Trump, meanwhile, is also creating his own “safe space”: a place where his ideas aren’t challenged, where even those viewpoints only trivially different than his own are not allowed, where his own version of reality supersedes all others, and where new information that could impact a rational person’s belief structures are undoubtedly propagated by the opposition, seeking to tear him down. Trump’s “safe space” is one in which facts don’t exist. Rather, conformity rules all. This is what happens when the world is viewed through a polar yet unstable lens; when there are no foundations from which to discuss and debate the merits of data and information. Statistics become hand-picked (i.e., meaningless) rather than trend-based (i.e., meaningful). Truth becomes an absolutism. The viewpoints of all others become completely invalid, less a dissolution of perfect conformity. The “safe space” advocates on the far left may disagree with Donald Trump on nearly every issue, and yet their approach is the same: buy in or get out. This, too, is the essence of populism. Confused? Read 1984. Read The Fountainhead. Read The Plot Against America. (You could even just watch The Sound of Music.) Then you too will understand the dangers of populism.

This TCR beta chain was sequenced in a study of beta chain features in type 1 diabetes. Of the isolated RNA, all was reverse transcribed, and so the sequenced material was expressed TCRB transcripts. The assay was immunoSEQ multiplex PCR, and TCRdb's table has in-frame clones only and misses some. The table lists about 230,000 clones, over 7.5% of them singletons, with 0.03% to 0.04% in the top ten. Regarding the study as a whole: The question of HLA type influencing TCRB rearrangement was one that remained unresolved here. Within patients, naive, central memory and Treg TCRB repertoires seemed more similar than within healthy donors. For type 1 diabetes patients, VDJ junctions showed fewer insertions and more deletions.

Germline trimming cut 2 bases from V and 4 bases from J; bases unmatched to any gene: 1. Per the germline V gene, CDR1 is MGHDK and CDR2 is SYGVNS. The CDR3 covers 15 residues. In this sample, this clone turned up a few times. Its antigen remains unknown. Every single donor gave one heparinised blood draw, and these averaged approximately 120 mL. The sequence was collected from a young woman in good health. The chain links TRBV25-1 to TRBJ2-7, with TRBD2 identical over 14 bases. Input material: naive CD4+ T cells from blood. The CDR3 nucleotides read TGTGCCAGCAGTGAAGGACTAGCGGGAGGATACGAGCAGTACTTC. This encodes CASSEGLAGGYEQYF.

When I lived in Philadelphia, each Friday a group of mostly Jewish men and women would stand on a street corner and rally for Israel. On the opposite street corner, a group of mostly Muslim men and women would rally for Palestine. At least once, a third group – a group advocating for a compromise solution between the Israelis and the Palestinians – stood at another corner of this intersection and chanted their own message. Generally it was cordial – sometimes there would be some yelling – but mostly each group respected the other’s right to exist; to protest; to object. This was a real safe space. A space where all voices could be heard. A space where the majority opinion didn’t simply force the minority out of the way.
Such freedoms still exist. Come to Washington and see a protest and counter-protest almost any day of the week. Look for a rally in your community, see how many political opinions are present. Such diversities of ideas permeate our nation, and for good reason: they are the lifeblood of our Constitution and the basis of our freedom. Our founders did all they could to eliminate “safe spaces” by creating freedom of speech, freedom of the press, freedom from tyranny, freedom from oppression, freedom from overactive government, democratic elections, and an independent judiciary. They worked to ensure that the ruling class would never have total control over public opinion, speech, and expression. Therefore, protecting our Constitution means rejecting “safe spaces” and encouraging dialogue, debate, discussion, and disagreement – all core tenants of American liberty, justice, democracy, and freedom.